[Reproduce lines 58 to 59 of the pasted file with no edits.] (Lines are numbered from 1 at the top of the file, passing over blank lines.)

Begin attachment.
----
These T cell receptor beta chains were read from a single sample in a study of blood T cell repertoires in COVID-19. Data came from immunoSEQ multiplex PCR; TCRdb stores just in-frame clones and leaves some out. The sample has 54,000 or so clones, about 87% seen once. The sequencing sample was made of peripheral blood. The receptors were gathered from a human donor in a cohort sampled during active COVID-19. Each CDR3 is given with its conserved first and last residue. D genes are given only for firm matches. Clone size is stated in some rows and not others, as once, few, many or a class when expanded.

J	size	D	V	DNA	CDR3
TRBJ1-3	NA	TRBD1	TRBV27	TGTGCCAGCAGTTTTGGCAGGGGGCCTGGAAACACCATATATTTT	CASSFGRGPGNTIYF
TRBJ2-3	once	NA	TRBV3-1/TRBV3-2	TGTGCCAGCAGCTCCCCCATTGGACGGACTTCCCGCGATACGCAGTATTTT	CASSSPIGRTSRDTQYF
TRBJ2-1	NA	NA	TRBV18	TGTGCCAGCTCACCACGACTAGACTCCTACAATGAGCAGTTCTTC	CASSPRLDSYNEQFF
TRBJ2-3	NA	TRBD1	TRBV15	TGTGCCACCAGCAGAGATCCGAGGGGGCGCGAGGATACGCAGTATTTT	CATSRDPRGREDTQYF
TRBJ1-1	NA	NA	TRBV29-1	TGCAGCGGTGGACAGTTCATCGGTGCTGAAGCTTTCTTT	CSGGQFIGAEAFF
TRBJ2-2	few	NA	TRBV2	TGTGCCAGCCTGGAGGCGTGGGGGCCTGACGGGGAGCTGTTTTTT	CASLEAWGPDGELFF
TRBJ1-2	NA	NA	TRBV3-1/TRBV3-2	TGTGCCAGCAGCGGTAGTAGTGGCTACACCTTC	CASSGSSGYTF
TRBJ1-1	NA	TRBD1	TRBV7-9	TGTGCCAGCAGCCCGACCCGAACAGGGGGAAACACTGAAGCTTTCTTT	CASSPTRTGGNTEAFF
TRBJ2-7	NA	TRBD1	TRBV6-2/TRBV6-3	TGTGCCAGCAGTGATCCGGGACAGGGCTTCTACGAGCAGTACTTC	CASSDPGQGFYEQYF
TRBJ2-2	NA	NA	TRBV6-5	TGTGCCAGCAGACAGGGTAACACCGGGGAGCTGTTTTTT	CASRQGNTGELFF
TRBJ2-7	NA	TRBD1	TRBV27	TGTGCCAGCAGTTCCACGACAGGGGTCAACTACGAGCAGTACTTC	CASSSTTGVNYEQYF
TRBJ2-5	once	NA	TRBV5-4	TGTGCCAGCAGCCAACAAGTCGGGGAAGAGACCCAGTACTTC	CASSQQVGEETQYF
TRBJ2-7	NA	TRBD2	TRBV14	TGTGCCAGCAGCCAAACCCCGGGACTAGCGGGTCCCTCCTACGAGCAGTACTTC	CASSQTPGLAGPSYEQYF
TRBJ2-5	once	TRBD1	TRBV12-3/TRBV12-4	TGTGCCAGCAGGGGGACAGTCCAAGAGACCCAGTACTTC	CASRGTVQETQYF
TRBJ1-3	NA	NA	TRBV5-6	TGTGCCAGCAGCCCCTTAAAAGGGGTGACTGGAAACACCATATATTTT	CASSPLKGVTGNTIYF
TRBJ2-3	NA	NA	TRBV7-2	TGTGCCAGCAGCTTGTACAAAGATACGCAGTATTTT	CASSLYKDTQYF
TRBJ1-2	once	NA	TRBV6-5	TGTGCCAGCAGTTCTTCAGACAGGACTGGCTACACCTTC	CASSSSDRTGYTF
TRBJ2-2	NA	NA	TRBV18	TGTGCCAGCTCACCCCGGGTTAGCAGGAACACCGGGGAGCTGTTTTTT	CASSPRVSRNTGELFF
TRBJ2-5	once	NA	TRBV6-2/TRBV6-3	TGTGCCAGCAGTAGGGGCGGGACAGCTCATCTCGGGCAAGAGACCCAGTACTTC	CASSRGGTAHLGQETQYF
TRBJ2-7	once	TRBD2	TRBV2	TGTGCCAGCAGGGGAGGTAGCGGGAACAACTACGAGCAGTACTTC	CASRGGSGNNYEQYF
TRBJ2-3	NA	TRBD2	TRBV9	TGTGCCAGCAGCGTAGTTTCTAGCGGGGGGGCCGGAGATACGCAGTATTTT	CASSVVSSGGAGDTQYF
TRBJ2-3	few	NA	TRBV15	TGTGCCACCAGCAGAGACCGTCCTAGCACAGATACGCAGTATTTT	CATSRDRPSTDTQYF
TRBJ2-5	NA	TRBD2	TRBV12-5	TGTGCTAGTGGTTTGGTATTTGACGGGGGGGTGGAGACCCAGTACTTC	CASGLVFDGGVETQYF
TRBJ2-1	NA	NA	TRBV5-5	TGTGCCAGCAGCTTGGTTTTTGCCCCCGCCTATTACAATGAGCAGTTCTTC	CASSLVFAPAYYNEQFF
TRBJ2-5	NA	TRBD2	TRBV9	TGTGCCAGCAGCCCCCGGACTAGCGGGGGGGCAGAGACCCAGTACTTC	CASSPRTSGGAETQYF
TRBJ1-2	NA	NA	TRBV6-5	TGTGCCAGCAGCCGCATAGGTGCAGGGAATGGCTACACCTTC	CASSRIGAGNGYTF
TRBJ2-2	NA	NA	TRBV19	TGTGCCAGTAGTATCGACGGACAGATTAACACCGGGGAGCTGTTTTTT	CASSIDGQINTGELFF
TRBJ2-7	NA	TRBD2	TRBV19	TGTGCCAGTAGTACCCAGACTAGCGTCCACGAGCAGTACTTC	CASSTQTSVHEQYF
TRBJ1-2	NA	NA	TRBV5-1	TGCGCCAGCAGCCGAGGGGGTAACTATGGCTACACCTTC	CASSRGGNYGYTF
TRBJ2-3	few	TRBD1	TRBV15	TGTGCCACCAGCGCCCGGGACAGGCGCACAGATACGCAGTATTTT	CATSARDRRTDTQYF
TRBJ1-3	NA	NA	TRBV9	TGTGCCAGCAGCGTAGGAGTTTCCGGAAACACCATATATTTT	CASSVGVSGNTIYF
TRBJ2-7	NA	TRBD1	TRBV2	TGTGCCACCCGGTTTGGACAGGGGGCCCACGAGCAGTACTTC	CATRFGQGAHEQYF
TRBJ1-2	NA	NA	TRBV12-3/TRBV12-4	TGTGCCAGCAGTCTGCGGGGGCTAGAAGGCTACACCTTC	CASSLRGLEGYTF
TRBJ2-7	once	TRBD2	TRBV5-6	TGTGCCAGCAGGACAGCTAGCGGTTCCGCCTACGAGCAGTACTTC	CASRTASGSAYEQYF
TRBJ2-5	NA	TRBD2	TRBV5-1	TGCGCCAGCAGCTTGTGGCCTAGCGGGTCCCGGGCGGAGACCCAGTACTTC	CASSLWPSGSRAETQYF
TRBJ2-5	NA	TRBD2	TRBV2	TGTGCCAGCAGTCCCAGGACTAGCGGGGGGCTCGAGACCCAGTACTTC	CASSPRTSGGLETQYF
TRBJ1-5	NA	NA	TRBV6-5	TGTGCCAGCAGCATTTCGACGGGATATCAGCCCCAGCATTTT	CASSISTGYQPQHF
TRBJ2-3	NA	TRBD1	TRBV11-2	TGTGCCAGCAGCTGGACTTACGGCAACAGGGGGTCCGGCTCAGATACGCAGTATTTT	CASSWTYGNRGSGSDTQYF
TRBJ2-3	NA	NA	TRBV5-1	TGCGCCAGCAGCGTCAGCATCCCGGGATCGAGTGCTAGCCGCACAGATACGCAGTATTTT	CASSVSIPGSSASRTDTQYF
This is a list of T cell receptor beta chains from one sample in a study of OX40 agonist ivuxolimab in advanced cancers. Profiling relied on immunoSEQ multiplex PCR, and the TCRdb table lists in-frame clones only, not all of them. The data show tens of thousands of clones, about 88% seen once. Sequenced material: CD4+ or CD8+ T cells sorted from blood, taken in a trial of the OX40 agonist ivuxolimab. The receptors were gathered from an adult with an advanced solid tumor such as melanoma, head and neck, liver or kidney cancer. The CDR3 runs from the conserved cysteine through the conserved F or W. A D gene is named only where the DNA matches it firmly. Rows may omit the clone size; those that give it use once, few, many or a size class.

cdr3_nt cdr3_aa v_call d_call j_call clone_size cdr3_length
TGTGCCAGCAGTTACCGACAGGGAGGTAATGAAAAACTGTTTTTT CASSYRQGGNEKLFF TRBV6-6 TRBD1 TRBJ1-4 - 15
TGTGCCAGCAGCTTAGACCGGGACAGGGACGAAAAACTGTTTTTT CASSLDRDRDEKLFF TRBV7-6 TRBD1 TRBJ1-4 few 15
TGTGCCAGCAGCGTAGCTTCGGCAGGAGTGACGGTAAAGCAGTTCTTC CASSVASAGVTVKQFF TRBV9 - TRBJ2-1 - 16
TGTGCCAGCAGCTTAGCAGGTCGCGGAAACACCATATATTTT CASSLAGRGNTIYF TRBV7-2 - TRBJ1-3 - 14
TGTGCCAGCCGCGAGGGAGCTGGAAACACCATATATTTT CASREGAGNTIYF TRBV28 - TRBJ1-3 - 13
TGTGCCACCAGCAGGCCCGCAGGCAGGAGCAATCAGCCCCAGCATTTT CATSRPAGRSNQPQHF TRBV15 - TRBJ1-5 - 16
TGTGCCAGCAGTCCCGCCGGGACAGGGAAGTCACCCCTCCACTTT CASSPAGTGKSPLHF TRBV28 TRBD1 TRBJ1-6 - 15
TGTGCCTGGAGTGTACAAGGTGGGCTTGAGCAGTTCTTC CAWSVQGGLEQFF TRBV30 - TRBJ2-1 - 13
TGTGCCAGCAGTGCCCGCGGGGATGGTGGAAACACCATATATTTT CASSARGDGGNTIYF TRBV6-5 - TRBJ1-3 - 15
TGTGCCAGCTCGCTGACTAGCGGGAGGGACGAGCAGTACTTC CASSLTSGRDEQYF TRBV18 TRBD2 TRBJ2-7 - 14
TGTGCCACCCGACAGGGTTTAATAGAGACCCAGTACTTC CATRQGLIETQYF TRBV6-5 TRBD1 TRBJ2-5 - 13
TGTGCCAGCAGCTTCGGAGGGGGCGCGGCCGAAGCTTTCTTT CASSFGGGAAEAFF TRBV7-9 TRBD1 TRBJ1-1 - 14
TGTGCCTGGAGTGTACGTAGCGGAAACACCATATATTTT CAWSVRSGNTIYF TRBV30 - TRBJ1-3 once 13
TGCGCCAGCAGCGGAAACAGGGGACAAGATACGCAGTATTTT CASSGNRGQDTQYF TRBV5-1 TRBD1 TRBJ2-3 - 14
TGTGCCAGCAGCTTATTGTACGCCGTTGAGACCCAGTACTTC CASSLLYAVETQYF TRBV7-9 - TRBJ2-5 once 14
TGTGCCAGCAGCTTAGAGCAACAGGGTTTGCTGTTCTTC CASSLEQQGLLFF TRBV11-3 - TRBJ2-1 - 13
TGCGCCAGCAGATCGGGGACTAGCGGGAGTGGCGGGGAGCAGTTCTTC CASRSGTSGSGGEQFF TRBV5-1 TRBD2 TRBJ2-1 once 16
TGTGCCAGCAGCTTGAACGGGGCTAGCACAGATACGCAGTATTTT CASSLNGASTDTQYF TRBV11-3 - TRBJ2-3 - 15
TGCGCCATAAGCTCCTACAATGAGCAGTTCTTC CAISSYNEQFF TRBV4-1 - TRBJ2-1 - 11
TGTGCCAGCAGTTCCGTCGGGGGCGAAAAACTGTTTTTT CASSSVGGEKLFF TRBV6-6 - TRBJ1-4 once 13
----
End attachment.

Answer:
TGTGCCAGCAGCTTATTGTACGCCGTTGAGACCCAGTACTTC CASSLLYAVETQYF TRBV7-9 - TRBJ2-5 once 14
TGTGCCAGCAGCTTAGAGCAACAGGGTTTGCTGTTCTTC CASSLEQQGLLFF TRBV11-3 - TRBJ2-1 - 13